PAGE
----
Anti-religious vandals cut Jerusalem eruv

Anti-religious activists cut Jerusalem eruv in battle of city's character.

Contact Editor
Arutz Sheva Staff,

Erecting an Eruv (archive)
Erecting an Eruv (archive)
Flash 90

Anti-religious vandals cut Jerusalem's Eruv before Shabbat in numerous places as a protest against the growing haredi population in Israel's capital city. A number of anti-religious stickers were applied to each cut in the Eruv.

An Eruv, usually a string or fabric piping stretched around a neighborhood to create a single 'domain', allows observant Jews to carry objects and push strollers outside of their homes on the Sabbath - acts they would otherwise be barred from performing in the public domain during the day of rest.

Residents of Jerusalem's Bayit Vegan and Kiryat Hayovel neighborhoods have also been experiencing similar vandalism in recent months. In each instance, the vandalism occurred shortly before Shabbat, leaving no time to repair the Eruv. This past Friday, the Eruv was ripped in six different places, preventing religious residents from carrying items outside of their homes.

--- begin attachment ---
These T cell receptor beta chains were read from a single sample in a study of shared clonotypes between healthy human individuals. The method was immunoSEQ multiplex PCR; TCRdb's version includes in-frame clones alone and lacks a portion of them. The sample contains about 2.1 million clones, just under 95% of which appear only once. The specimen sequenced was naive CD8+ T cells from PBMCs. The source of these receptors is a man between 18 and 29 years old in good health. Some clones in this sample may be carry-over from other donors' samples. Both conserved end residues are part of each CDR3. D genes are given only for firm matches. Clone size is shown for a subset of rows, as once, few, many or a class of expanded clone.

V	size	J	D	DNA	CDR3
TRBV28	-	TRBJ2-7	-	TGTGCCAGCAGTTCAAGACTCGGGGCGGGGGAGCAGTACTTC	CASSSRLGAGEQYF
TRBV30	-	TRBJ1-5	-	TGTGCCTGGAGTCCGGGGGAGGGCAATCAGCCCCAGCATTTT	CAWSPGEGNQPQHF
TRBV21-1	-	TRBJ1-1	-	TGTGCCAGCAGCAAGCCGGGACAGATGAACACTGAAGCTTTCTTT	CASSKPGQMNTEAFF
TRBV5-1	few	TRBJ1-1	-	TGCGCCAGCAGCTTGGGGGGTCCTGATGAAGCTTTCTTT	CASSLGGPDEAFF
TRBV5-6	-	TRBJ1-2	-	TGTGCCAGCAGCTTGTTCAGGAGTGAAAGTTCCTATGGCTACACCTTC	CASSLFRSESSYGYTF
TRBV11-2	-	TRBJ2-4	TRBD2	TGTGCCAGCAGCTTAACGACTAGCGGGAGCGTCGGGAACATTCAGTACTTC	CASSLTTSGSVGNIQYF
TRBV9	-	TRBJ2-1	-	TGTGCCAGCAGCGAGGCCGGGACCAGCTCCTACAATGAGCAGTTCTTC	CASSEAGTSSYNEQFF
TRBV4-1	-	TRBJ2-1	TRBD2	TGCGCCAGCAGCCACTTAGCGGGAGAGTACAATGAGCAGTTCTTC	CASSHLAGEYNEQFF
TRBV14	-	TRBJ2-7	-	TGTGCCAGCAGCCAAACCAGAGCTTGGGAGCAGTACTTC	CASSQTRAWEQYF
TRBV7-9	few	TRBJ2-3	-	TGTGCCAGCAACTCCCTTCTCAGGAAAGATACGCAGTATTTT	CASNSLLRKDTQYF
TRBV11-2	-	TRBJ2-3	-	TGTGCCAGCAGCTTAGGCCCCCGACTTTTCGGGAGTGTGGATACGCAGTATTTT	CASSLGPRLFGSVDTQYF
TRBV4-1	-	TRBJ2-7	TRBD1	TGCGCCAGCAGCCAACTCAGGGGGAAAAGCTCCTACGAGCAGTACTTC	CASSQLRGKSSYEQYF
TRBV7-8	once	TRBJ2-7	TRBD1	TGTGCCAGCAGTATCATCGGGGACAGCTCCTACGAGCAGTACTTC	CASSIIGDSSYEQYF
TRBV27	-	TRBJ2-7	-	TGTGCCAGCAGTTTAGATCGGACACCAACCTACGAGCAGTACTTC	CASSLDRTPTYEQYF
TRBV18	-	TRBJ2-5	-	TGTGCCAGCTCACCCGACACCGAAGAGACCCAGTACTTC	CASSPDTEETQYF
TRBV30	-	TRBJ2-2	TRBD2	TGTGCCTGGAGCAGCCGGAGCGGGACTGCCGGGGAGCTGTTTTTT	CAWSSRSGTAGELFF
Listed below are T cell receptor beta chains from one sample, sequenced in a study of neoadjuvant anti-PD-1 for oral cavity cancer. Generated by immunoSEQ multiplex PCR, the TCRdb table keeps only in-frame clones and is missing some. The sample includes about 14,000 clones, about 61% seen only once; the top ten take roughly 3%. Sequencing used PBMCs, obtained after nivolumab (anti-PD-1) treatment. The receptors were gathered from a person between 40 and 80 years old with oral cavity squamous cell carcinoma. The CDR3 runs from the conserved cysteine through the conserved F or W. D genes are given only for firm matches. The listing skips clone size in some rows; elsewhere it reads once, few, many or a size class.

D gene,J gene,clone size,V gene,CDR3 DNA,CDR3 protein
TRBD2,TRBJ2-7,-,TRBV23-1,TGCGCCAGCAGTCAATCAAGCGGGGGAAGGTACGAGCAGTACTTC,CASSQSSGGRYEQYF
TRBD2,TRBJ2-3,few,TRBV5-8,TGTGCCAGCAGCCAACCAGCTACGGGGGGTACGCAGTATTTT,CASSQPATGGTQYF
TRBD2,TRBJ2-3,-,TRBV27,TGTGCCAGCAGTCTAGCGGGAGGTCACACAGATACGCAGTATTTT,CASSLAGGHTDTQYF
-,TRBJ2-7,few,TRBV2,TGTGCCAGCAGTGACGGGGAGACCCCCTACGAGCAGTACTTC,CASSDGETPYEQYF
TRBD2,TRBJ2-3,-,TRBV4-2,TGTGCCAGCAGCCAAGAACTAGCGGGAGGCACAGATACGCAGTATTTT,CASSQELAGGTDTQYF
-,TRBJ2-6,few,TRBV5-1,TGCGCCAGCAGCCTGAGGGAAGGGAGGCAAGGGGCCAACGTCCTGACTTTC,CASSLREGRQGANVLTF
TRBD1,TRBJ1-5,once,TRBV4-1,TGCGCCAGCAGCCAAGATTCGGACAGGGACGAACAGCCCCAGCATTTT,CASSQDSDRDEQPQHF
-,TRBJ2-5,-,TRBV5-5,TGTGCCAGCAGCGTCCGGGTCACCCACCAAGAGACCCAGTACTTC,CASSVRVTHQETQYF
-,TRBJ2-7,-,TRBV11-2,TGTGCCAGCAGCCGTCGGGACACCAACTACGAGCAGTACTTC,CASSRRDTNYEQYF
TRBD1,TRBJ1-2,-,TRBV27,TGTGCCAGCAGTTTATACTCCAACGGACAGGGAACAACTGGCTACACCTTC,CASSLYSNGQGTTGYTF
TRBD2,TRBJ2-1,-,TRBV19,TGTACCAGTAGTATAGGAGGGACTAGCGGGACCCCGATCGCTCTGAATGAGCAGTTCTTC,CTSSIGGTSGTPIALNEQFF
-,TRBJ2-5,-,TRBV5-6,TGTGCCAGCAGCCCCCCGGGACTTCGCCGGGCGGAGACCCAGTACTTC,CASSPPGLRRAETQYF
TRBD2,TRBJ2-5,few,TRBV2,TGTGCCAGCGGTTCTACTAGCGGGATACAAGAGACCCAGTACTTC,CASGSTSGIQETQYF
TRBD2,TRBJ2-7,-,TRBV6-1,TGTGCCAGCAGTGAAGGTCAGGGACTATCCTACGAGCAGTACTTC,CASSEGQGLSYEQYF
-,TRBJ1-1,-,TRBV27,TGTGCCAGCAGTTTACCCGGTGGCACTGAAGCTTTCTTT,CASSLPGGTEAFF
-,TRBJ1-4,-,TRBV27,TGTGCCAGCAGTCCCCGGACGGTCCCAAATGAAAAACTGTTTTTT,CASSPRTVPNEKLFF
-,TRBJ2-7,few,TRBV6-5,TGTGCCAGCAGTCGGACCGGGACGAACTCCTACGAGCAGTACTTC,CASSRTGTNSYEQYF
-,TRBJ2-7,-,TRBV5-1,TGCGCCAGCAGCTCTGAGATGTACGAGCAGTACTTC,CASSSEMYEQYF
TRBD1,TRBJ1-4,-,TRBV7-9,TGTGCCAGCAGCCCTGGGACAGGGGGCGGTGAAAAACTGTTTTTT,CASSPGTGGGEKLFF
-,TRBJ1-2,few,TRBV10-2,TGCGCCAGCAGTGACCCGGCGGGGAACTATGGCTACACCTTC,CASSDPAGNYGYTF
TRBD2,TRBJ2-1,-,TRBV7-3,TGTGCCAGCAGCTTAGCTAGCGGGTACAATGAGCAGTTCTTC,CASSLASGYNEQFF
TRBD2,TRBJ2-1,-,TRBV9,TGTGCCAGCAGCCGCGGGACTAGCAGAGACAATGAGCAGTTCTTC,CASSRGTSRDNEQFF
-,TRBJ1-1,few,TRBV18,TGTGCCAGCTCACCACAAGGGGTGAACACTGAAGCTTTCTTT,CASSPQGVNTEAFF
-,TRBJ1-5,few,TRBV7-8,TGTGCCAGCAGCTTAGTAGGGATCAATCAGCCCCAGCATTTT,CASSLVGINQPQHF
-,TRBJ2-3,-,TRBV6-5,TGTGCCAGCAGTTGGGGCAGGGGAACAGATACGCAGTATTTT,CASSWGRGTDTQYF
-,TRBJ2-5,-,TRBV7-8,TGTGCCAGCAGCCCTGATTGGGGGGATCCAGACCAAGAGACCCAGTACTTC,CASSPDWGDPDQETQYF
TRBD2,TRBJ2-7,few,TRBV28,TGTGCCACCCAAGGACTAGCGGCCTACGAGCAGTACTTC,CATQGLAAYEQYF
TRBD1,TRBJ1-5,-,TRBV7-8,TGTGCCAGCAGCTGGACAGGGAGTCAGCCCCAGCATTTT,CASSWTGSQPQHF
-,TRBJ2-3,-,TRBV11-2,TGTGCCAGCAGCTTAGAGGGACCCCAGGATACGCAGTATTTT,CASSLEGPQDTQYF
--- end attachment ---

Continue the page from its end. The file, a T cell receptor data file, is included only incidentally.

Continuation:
After the recent acts of vandalism, Jerusalem Deputy Mayor Dov Kalmanovich penned a letter to Jerusalem District Police Commander Yoram Halevi and demanded that police intervene.

"In recent weeks there have been many complaints of malicious sabotage of the Eruv which surrounds the neighborhoods of Kiryat Yovel and Beit Vegan," wrote Kalmanovitch.

Kalmanovitch pointed at the growing tensions between haredi and secular residents of Kiryat Hyovel as the reason behind the vandalism. "There have recently been difficult confrontations between the religious residents of Kiryat Yovel and extremist elements in the neighborhood who are trying to inflame religious hatred and strife," he wrote.

Recently, the influx of haredim into previously secular Kiryat Yovel has caused many harsh disagreements between the two communities, where previously Religious Zionist and secular Jerusalemites had lived in peace for decades.

A non-elected community management committee appointed by the municipality has exacerbated the conflict, according to the neighborhood's Religious Zionist rabbi. Last year, haredi protests forced the cancellation of a community event and in response, the secular community called to "choke the haredim" out of the neighborhood.